So I am starting to develop a recipe to feel out some low ABV beer.
I have a rather interesting package of yeast: https://escarpmentlabs.com/products/jotunn
"We bred a Saison strain and a Norwegian Kveik to produce this all-consuming giant of a yeast. A rare combination of diastatic and flocculent, making it a Saison yeast that is easy to crop and repitch. Expressive fruitiness but low banana ester."
So it is both STA1 and POF+. I have started to put together a recipe: https://share.brewfather.app/owgP9dJJ4uET33
I am looking at a 23L batch using 1.36kg Pilsner (46.7%), 1.36kg Rye Malt (46.7%), and 190g Crystal 60 (6.5%). It is to give it a strong rye flavour and a little bit of colour.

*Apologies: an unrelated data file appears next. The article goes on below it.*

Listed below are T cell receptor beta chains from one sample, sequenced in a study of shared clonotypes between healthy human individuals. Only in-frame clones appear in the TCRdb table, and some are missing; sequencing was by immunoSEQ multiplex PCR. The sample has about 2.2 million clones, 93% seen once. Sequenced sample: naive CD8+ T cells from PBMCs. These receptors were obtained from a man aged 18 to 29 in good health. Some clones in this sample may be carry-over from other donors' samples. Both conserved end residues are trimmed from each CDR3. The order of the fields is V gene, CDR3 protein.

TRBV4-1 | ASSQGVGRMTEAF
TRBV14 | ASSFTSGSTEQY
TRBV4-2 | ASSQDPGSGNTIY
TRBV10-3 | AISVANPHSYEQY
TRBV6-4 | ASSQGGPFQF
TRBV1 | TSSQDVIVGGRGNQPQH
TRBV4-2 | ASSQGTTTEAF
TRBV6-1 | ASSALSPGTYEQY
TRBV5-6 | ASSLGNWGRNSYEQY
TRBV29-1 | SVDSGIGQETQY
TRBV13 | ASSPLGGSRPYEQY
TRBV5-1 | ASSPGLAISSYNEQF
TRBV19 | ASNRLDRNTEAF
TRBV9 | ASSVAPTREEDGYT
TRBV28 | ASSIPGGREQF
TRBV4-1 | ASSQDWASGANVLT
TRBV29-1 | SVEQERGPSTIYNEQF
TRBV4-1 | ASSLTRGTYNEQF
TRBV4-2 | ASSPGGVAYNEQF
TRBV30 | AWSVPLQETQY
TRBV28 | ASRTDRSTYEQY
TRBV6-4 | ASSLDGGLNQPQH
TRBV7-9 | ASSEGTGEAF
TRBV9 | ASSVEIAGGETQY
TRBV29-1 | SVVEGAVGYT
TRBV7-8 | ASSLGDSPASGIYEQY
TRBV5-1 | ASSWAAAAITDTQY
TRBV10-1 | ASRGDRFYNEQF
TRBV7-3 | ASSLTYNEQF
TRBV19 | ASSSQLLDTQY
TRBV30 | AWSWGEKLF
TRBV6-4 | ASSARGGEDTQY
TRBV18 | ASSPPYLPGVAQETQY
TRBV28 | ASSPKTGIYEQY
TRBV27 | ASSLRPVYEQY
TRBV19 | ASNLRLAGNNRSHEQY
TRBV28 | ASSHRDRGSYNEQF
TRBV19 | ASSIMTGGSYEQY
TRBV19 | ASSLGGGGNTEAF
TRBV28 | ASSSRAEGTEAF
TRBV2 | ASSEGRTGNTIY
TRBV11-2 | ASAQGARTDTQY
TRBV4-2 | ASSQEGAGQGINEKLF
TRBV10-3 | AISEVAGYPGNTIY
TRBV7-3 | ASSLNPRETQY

Now two places where I am looking at this to not be like water is the yeast and the mash temperatures.
I know saisons are supposed to be somewhat dry, when I use the "Attenuates complex sugars" option in Brewfather it goes from 7.1P to -0.3P which pushes it up to 3.8% ABV. If this is the likely scenario, I would reduce my grain amount to keep it closer to 3.0% or less.
Without that option selected, it ends up at 1.3P, or just around 3.0% - which would be a decent place for what I am going for.
Is there a method of mashing that can produce unfermentables that won't be devoured by the glucoamylase from the STA1?
If it is the destiny of this yeast to make a super dry beer, I can always compensate with some hops.